Ideas on Europe

Informed analysis, comment and debate

Category Archives: Society & Culture

The EU as a Normative Power: the Issue of Eurocentric Approaches to EU Action Analysis

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When viewed as a normative power, is the European Union (EU) an exceptional actor? Aiste Pagirenaite dissects the Economic Partnership Agreements negotiated between the EU and the African, Caribbean and Pacific Group of States, and argues that the EU’s norm promotion tools also serve its strategic interests. Two of the most prominent accounts explaining the […]

The Perception of European Identity in Scotland

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Publication resulting from the UACES Graduate Forum Conference 2018 Perceptions of vulnerability within small states can lead to stronger national identity, but also to affiliations with bigger organisation, such as the EU, which grant external shelter. Using Scotland as an example, Alastair Mackie asks whether these dynamics can impact European identity among citizens of small states. […]

Less Chatter, More Science: Approaching the Personalities of the High Representatives

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Publication resulting from the UACES Graduate Forum Conference 2018 The personalities of the High Representative (of the Union for Foreign Affairs and Security within the European Union [EU]) have fascinated journalists and academics since the position was created. Michaela Korsch argues we should move pass the gossip and introduce rigour and method in our understanding of […]

How the EU Mitigates a Fundamental Democratic Deficit of European Nation-States

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In this piece, Samuel D. Schmid, Andrea C. Blättler, and Joachim Blatter summarise the key findings from their winning article of the JCMS 2017 Best Article Prize: ‘Democratic Deficits in Europe: The Overlooked Exclusiveness of Nation‐States and the Positive Role of the European Union’ (Vol 55, Issue 3), available here. The European Union, many believe, has a democratic deficit. […]

UACES Graduate Forum Conference 2018 | KU Leuven

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On 12-13 July 2018, forty postgraduate and early career researchers gathered at KU Leuven in Belgium to present and receive feedback on their work on contemporary Europe and the European Union. The theme of this year’s conference was ‘An Actor on Multiple Stages: the EU as a Local, Regional and Global Power’, introduced by Kolja […]

New article on Vico and Democracy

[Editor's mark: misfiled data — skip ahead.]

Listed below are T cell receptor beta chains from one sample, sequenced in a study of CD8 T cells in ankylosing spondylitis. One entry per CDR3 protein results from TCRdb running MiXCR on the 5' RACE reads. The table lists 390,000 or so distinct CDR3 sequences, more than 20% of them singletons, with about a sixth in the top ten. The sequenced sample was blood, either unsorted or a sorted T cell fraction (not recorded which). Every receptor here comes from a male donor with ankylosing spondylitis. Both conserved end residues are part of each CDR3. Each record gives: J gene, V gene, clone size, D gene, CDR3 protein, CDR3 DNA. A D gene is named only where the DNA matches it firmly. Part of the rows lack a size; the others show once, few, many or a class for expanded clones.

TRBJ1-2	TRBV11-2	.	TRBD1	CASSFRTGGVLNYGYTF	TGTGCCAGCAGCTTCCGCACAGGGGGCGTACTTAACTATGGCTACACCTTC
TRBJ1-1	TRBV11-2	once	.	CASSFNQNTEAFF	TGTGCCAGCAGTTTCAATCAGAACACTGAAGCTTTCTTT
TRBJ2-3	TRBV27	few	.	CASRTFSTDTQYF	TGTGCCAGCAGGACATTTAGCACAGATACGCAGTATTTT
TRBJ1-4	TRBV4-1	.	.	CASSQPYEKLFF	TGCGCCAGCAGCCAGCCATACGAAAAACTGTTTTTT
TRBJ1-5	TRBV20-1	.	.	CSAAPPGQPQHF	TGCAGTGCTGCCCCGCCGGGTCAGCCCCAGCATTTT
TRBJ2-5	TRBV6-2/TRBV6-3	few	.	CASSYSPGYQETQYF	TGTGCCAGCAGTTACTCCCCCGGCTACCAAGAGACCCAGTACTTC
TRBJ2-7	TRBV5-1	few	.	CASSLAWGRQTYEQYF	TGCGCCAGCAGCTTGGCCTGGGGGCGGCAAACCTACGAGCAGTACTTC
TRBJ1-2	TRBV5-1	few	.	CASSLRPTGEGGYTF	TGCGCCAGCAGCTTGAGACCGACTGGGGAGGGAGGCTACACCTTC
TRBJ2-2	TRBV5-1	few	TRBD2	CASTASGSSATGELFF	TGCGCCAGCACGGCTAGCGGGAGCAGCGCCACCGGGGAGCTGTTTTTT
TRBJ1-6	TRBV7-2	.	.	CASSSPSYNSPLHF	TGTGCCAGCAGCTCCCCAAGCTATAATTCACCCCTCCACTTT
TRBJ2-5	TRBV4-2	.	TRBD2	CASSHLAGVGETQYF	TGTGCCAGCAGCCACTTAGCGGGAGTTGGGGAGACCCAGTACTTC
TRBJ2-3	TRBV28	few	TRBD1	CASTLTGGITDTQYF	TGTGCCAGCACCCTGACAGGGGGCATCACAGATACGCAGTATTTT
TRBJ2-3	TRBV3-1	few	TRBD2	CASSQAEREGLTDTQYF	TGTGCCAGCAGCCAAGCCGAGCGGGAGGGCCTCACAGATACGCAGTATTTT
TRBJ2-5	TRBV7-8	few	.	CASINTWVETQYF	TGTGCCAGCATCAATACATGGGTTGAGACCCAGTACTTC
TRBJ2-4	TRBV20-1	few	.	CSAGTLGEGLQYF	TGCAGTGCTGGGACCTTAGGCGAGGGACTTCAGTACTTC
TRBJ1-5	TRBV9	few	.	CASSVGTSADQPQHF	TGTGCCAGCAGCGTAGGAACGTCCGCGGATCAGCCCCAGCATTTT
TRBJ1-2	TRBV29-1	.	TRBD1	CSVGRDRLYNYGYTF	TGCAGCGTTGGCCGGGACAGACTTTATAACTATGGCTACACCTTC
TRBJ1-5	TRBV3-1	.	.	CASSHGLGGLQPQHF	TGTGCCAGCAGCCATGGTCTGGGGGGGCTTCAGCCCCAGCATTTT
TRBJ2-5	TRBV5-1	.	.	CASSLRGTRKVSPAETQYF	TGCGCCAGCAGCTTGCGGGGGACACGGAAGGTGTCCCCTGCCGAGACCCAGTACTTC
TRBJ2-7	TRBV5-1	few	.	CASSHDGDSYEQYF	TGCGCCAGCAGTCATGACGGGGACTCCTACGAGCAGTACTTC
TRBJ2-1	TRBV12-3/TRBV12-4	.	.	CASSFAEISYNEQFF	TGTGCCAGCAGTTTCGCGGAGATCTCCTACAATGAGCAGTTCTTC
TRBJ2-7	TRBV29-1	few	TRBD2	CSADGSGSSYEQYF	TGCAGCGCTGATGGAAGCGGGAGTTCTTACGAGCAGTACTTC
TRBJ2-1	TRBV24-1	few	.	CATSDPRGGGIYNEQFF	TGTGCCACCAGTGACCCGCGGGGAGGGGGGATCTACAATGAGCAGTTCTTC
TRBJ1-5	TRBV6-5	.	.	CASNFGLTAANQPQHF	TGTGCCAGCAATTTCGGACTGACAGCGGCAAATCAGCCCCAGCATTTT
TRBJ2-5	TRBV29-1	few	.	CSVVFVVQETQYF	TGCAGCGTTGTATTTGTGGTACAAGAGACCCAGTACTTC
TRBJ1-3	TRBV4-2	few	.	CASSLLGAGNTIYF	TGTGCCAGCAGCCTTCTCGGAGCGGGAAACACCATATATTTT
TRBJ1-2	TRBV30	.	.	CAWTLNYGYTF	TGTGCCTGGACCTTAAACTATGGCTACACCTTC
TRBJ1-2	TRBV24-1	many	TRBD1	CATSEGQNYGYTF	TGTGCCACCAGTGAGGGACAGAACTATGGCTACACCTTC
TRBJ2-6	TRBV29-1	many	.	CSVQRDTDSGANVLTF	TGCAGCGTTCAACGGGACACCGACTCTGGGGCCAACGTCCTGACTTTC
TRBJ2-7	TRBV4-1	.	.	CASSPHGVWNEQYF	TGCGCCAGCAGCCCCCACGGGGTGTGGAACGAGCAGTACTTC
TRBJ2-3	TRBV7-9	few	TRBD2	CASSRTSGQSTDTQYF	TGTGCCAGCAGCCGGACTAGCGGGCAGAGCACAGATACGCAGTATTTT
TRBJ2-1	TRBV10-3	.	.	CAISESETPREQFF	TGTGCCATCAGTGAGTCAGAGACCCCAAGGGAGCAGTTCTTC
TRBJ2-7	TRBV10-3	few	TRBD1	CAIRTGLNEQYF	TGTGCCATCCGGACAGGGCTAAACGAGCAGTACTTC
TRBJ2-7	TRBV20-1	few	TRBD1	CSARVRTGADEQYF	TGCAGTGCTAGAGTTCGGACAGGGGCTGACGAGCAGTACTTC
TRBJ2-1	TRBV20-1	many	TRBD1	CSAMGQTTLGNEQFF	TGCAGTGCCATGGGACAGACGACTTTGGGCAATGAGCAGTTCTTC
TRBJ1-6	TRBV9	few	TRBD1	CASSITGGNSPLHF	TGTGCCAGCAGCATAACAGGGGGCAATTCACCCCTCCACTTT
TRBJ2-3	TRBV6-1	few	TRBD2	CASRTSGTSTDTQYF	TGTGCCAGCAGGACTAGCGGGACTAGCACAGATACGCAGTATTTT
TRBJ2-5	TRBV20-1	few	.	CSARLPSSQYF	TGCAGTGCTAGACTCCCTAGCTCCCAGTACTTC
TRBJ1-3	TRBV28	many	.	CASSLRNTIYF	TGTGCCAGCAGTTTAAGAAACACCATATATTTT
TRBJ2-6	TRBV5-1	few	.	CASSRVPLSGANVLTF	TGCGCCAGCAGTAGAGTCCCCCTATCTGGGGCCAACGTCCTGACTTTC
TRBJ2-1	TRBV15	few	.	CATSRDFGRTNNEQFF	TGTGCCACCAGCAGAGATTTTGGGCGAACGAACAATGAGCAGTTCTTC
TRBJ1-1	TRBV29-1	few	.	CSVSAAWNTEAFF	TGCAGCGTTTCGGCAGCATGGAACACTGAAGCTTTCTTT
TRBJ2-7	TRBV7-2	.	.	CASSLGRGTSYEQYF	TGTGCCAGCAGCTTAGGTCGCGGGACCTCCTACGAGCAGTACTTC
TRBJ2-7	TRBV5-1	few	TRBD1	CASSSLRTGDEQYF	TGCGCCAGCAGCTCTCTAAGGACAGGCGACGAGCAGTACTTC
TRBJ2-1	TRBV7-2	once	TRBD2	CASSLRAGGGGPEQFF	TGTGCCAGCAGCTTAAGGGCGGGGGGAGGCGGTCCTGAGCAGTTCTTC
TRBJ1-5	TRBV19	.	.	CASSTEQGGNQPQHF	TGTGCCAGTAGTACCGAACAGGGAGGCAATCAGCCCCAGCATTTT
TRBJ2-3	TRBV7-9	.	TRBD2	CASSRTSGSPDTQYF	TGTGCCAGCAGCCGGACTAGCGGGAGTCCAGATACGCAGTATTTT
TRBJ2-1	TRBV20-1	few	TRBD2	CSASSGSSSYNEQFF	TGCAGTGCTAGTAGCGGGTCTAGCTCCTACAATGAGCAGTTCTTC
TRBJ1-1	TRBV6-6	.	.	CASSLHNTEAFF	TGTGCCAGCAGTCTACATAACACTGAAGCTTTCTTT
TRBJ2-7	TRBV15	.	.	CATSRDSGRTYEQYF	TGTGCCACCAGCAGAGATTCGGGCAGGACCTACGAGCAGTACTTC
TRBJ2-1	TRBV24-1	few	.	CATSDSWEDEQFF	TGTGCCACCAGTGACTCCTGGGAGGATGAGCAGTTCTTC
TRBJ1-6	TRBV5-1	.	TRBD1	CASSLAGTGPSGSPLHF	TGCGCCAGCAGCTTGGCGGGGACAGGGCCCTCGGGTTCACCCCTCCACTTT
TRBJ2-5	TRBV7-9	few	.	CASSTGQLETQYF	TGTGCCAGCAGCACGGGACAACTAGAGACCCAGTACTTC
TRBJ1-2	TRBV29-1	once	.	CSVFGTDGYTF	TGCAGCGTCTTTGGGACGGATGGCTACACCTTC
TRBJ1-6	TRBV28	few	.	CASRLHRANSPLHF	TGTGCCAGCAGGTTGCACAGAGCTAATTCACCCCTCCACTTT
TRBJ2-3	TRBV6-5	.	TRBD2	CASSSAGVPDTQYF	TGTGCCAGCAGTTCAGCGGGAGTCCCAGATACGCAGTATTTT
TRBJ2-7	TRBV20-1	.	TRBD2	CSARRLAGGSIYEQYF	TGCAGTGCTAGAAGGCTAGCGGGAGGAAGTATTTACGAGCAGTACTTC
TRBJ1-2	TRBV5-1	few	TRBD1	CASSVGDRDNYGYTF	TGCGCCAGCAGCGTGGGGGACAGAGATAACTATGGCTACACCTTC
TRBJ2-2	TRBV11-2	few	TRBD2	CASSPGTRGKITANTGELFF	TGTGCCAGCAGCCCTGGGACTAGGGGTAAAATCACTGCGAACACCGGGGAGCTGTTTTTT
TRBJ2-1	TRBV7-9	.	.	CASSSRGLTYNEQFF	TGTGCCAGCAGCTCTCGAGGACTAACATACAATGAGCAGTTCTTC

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  New article forthcoming (in 2018) in History of Humanities and posted to SSRN: Democracy and the Vernacular Imagination in Vico’s Plebian Philology Abstract: This essay examines Giambattista Vico’s philology as a contribution to democratic legitimacy. I outline three steps in Vico’s account of the historical and political development of philological knowledge. First, his merger of […]

The Berlin Wall put in context

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The Berlin Wall, constructed in 1961 to separate East and West Berlin during the Cold War, is a cause and consequence of a plethora of historical events and processes. It is also a symbol for artificial separation of peoples and ideas behind artificially created borders. In this respect it can serve as a perfect proxy, which allows […]

From 2005’s ‘Permissive Consensus’ to TTIP’s ‘Empowering Dissensus’: The EU as a Playing Field for Spanish Civil Society

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At a time when the EU is undergoing a number of crises, some seen as existential and provoking an upsurge in theorising on the disintegration of the EU, Luis Bouza and Alvaro Oleart offer intriguing reasons for suggesting there is room for more optimism. In a succinct summary of their larger article, recently published in JCER, […]

Announcing the Routledge Handbook of Translation and Activism

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Translation studies is increasingly expanding its disciplinary range. A volume I am editing together with my colleague Kayvan Tahmasebian, the Routledge Handbook of Translation and Activism, seeks to facilitate this expansion. This volume, which will be included in Routledge’s exciting series of handbooks on translation, will survey the state-of-the-art within translation studies, while opening the field […]

The Strategic Use of Government-Sponsored Referendums in Contemporary Europe

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The recent wave of government-sponsored referendums in Europe should be read in light of the upsurge of populist movements, argues Cecilia Sottilotta. Based on her recent article in JCER, she analyses the way in which the governments of Greece, Britain, Hungary and Italy strategically used referendums between 2015-2016, and debunks the political risk calculations.  Greece in […]

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